CSUN Alumnus Bruce Gersh Leads Iconic People and Entertainment Weekly Brands

  • CSUN alumnus Bruce Gersh is the president of People, People En Español and Entertainment Weekly. Photo courtesy of Meredith Corp.

The tornado of content from the Royal Wedding was still churning through the office of a Westwood high-rise, home to three of the most iconic brands in publishing — People, People En Español and Entertainment Weekly.

Maybe it was the Chuck Taylors on his feet, or the easy cadence of his speech that made the president of the media powerhouses, California State University, Northridge alumnus Bruce Gersh ’91 (Accounting Theory and Practice), appear calm in the storm followed Prince Harry’s and Meghan Markle’s “I dos” in May. Work was still heavy, as a flood of Royal Wedding content rushed in from across the pond.

“If I’m nervous, my entire team is nervous,” Gersh said, explaining his calm. “I also have a lot of trust in the people that work for me. I’m not a micromanager. You have to put trust in your team.

“I work incredibly hard,” he said. “I work long hours. But at the same time, I have a great group that I work with and work for that lift me up.”

More than calm, it may be confidence — built from years of successfully navigating a dynamic career.

No straight line can be drawn from the start of Gersh’s career to Westwood. It has been an unconventional journey for the media executive who started in accounting, a journey with roots at CSUN.

“I was always a dreamer,” Gersh said. “If you grow up in LA, you’re always connected to the entertainment business in some way, shape or form. I always thought I’d be connected to the entertainment business, but I thought it would probably be on the finance-only side.

“If I look back to the day I put on my cap and gown and graduated, I definitely wouldn’t have thought I’d be doing this exact job,” Gersh said. “But I knew I’d be in this space in some shape or form.”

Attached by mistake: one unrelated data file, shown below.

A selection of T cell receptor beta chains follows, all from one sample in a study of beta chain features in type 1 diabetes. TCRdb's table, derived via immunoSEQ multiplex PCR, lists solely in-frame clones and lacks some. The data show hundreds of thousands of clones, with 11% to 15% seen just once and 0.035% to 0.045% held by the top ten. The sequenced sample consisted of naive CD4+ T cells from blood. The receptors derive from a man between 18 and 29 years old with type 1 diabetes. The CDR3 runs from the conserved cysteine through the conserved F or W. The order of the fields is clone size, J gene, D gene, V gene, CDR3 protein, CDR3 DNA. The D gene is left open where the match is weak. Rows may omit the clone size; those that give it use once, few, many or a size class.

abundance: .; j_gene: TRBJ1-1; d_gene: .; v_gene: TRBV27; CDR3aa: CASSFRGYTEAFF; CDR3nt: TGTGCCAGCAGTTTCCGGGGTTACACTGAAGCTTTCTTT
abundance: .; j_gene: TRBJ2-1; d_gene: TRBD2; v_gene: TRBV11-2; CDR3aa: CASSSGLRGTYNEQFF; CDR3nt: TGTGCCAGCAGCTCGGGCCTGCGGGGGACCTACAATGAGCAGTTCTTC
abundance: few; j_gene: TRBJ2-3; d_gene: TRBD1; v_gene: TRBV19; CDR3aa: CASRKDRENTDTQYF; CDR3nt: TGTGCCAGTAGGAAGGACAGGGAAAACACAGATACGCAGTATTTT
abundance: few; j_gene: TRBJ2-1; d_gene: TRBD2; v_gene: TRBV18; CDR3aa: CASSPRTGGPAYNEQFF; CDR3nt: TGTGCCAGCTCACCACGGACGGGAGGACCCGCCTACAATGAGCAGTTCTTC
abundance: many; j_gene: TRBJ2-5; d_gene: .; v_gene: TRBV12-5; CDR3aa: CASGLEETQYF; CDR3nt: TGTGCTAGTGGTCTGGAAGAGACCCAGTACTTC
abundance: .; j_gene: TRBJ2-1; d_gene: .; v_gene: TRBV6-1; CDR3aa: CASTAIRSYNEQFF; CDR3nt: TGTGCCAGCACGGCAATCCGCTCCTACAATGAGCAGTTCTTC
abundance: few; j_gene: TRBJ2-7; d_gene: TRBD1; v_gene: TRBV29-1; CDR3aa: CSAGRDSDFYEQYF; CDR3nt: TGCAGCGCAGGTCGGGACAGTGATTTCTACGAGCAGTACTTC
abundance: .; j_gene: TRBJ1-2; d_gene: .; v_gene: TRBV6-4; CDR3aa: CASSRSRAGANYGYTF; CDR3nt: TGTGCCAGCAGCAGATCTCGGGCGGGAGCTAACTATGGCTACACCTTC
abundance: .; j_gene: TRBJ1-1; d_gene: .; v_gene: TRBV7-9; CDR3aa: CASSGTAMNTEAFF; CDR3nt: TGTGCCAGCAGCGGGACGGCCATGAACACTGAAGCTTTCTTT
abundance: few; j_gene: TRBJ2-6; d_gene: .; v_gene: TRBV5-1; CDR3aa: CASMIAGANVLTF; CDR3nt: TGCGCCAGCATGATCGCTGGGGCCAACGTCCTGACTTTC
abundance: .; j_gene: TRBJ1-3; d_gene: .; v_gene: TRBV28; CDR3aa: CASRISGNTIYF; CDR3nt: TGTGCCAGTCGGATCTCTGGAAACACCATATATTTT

As a child, the career choices presented to Gersh were a doctor, lawyer or accountant. His father owned liquor stores and wanted his son to choose a different route than him.

At 13, Gersh declared in his school yearbook that he would become an accountant. The road to that career ran through Northridge.

After graduating from Yeshiva University High School of Los Angeles — a private Jewish school where classes were small and everyone knew everyone — Gersh chose CSUN for a couple of reasons, including proximity and prestige.

“CSUN had the best accounting program in Los Angeles,” he said.

It was an impactful educational experience, he said.

“I don’t think CSUN gets enough credit for how it prepares all of us,” Gersh said. “I went to a very small high school. I never sat in classes with more than 20 people. CSUN opened my eyes to how to learn to work as a team. As the classes got larger, you had to not only figure out how to work with your friends, but how to work with your colleagues in the spirit of a work environment.”

Gersh also recalled the program’s valuable real-world experience. As a student, he prepared taxes for low-income residents in Hollywood as part of CSUN’s Volunteer Income Tax Assistance (VITA) Clinic, which further fed Gersh’s career goal.

“It was an inspiring program and a way to give back, and it was hands-on experience,” he said.

As a junior, Gersh landed an internship at accounting giant Arthur Andersen, and, after earning his degree, he was hired by the company for the firm’s tax practice.